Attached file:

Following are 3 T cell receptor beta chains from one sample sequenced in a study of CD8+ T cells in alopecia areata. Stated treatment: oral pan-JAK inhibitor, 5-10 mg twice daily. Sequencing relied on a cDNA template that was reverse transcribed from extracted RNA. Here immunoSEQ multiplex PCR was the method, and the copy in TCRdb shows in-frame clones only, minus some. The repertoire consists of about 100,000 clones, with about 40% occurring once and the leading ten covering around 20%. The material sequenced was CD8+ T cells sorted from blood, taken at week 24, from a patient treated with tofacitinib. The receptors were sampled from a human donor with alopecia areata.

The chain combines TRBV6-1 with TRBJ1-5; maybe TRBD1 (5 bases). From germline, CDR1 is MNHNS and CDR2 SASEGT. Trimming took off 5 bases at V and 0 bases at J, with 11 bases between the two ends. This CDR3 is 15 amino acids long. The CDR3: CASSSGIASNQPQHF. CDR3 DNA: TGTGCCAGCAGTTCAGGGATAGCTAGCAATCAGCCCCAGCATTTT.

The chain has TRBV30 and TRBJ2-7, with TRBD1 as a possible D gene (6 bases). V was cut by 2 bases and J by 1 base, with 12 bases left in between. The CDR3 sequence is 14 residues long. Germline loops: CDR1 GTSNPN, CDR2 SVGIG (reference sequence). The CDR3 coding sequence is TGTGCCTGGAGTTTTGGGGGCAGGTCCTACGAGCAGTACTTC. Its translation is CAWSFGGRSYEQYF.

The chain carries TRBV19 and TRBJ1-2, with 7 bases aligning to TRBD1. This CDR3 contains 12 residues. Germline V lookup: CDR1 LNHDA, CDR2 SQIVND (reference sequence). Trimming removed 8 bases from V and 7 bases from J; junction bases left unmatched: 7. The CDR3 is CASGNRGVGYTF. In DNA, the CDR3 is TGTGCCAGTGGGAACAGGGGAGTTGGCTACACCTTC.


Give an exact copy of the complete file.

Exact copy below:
Following are 3 T cell receptor beta chains from one sample sequenced in a study of CD8+ T cells in alopecia areata. Stated treatment: oral pan-JAK inhibitor, 5-10 mg twice daily. Sequencing relied on a cDNA template that was reverse transcribed from extracted RNA. Here immunoSEQ multiplex PCR was the method, and the copy in TCRdb shows in-frame clones only, minus some. The repertoire consists of about 100,000 clones, with about 40% occurring once and the leading ten covering around 20%. The material sequenced was CD8+ T cells sorted from blood, taken at week 24, from a patient treated with tofacitinib. The receptors were sampled from a human donor with alopecia areata.

The chain combines TRBV6-1 with TRBJ1-5; maybe TRBD1 (5 bases). From germline, CDR1 is MNHNS and CDR2 SASEGT. Trimming took off 5 bases at V and 0 bases at J, with 11 bases between the two ends. This CDR3 is 15 amino acids long. The CDR3: CASSSGIASNQPQHF. CDR3 DNA: TGTGCCAGCAGTTCAGGGATAGCTAGCAATCAGCCCCAGCATTTT.

The chain has TRBV30 and TRBJ2-7, with TRBD1 as a possible D gene (6 bases). V was cut by 2 bases and J by 1 base, with 12 bases left in between. The CDR3 sequence is 14 residues long. Germline loops: CDR1 GTSNPN, CDR2 SVGIG (reference sequence). The CDR3 coding sequence is TGTGCCTGGAGTTTTGGGGGCAGGTCCTACGAGCAGTACTTC. Its translation is CAWSFGGRSYEQYF.

The chain carries TRBV19 and TRBJ1-2, with 7 bases aligning to TRBD1. This CDR3 contains 12 residues. Germline V lookup: CDR1 LNHDA, CDR2 SQIVND (reference sequence). Trimming removed 8 bases from V and 7 bases from J; junction bases left unmatched: 7. The CDR3 is CASGNRGVGYTF. In DNA, the CDR3 is TGTGCCAGTGGGAACAGGGGAGTTGGCTACACCTTC.